Vaizey: "Mismatch" between game dev and finance communities

UK needs to replicate US "culture of investment and risk", claims MP

UK minister for Culture, Communications and Creative Industries Ed Vaizey believes there should be more co-operation between the game development and investment industries in this country.

In a visit to West Sussex studio the Creative Assembly to honour its planned expansion to 200 staff and new 10,000 square foot premises to work on an Alien game, Vaizey told that "I think that one of the great challenges for the industry is access to finance.

"We need to encourage people to understand that this is a great industry to invest in, but they also need to understand that there are hits and misses," he said when asked whether he feared for the long term future of small developers taking investment and loans for social network projects.

"But we did some analysis in our budget which I think showed that investing in the creative industries, as opposed to in say pizza takeaways, increases your risk by about 1 per cent - so what you lose on the swing you can gain on the roundabouts.

Ensuring successful projects meant more harmony between developers and financers, he felt, "and I think it's very important that we as politicians and I'm doing a NESTA conference at the end of May engage with the financial community along with developers and so on, because I think there is a mismatch between those communities.

"In fact, if you go to Silicon Valley, they will tell you that it's not necessarily IP or anything else that makes a difference to American success, it's a culture of investment and risk which I think we need to try and replicate here.

"Some businesses will work and others will fail, but the talent tends to move around pretty easily," he felt of prospects for UK game startups.

The MP also enthused to about last year's Eurogamer Expo appearance in an episode of the Apprentice last night. "That was quite good, I thought, for the games industry. It's quite interesting, I thought, that Sir Alan [Sugar] has woken up to the fact that future businesses are growing. When was the last time a gamer expo has gone mainstream on television?"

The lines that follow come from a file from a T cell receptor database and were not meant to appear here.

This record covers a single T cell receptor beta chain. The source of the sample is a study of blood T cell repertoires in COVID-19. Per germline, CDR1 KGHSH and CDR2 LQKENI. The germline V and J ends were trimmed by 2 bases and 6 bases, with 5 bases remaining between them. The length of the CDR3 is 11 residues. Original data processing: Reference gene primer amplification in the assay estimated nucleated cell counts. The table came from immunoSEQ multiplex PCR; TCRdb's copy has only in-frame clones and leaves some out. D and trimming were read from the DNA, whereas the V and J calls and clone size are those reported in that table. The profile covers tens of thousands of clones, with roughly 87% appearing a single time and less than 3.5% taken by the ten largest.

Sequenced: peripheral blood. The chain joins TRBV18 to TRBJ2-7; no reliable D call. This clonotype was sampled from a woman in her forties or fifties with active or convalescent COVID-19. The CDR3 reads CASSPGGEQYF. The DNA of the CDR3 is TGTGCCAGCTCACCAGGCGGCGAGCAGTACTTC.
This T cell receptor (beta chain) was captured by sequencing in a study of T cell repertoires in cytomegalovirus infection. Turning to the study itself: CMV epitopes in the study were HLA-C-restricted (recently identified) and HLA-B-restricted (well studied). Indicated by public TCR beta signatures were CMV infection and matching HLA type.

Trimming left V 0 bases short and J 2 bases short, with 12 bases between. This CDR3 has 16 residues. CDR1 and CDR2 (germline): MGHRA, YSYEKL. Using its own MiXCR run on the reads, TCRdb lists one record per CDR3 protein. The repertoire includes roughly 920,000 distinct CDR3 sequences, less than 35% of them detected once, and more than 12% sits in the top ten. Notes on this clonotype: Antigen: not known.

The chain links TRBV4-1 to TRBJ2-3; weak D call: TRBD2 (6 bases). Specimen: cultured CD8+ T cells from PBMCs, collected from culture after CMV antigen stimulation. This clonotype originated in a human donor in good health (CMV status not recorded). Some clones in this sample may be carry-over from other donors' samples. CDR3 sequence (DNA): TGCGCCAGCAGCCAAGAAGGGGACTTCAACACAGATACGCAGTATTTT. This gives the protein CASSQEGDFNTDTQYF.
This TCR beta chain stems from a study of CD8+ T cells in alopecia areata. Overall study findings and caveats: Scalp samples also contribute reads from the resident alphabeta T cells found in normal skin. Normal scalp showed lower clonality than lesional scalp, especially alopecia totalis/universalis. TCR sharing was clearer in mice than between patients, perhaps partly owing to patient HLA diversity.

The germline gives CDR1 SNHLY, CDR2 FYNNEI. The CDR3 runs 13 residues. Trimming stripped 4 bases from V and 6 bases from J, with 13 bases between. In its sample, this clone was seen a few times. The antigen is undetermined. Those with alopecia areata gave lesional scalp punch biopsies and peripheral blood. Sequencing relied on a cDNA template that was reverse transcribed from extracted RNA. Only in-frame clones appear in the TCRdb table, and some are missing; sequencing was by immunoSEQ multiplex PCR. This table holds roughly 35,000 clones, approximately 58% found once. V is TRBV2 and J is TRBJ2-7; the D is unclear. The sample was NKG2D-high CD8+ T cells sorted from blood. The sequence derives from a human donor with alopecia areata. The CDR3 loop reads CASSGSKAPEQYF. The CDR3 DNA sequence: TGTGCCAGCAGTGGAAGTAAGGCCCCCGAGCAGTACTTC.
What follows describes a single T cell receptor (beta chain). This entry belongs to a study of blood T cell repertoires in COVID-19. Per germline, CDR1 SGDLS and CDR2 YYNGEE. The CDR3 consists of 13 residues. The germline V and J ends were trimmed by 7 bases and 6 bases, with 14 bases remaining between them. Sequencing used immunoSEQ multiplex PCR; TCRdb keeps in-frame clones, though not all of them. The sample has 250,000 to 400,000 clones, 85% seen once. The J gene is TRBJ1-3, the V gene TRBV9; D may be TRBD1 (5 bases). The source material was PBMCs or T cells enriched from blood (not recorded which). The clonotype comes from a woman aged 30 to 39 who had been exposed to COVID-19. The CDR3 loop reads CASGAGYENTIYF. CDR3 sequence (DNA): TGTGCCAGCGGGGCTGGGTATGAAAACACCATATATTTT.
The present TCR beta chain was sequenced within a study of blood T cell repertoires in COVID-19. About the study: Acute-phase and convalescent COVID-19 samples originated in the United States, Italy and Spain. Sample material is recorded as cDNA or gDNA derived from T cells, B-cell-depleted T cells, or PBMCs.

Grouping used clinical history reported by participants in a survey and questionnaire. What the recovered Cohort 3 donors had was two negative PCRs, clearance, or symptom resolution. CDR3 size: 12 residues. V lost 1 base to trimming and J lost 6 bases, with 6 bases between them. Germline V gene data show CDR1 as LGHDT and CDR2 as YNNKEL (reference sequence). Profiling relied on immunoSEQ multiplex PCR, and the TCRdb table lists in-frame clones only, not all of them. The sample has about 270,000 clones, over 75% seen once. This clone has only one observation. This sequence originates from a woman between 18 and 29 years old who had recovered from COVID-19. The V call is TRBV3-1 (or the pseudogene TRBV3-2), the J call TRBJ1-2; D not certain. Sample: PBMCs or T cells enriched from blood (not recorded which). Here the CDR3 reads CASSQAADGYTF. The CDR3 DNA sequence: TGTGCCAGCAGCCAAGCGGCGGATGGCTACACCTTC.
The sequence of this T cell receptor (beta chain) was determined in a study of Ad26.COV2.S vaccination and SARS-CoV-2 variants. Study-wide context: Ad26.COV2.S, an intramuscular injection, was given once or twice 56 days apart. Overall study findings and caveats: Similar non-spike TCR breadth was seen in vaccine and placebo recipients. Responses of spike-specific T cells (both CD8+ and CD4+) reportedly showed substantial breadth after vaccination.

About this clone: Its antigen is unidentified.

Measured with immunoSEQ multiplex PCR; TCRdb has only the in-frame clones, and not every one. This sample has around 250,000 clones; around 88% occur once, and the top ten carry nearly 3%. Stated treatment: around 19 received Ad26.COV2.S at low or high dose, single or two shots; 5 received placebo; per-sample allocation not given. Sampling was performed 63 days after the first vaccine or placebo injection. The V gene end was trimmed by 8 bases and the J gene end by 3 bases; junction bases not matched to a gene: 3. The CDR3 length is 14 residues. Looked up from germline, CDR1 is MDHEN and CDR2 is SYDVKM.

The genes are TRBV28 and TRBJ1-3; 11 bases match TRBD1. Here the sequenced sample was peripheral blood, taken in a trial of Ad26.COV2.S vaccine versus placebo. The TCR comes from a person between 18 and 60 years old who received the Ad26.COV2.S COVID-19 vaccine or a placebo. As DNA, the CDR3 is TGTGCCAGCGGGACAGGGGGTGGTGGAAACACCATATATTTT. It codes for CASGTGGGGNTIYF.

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Latest comments (7)

Clemens Wangerin Co-Founder & Managing Director, Setgo Limited6 years ago
I think it works both ways. I think developers can do more to understand the investment landscape as well. We have found there is an appetite in the UK for investment in games, if your proposition is right and the team involved in executing the plan is convincing. Investments are also often on the back of relationships, and it takes a while to foster those relationships.

Mr Vaizey has been true to his word in any event. He said to us earlier this year in Dundee that he would organise an event to get developers and investors in the same room, and the NESTA event on the 25th in London is the result of that. We'll be there.
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Wolfgang Stindl International Business Development Manager, Billing Partner6 years ago
I think what Mr. Vaizey is justifiably referring to by the "hits and misses" as well as "silicon valley" is the fact that particularly the Californian investor is well accustomed to think in terms of "economies of scope" rather than in "economies of scale". Due to the almost culturally ingrained experience - also within investors - is the Hollywood experience, whereby one Blockbuster pays for a multitude for trails and errors, with a few more project just breaking even. This is actually very much the scenario into which the games industry is moving.... if it isn't already there. So this is definitively quite different from financing pizza takaways.

Not only Britain, but Europe in general will have to address said issue if they want to keep gaming talent and subsequently real success stories in this industry in Britain or else the economic history of the games industry might turn into a re-run of the film industries development.
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Leon Green Political lobbyist & Gamers Voice Director 6 years ago
If the Minister really believes this perhaps he should go speak with his mate Gideon about tax breaks?
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Show all comments (7)
Unfortunately Mr.Vaizey is a cog in the great chain of those who were elected to serve the British public. A important cog non the less, as one of the first MPs helping to provide some sort of voice for the entertainment industry.

What would really help the nation currently is

1/ Serious tackling of transport - i.e Rail fares need a serious head butting. By next year, fares would have gone up 13-15% whereas compared to Europe, travel is often a rational cost, allowing the public to get about their business effectively and reduce the overall carbon footprint. Taxation on oil is ridiculous. Even a 2-3% cut will help business UK wide. Attacks on the North Oil fields - wasted opportunity for growth.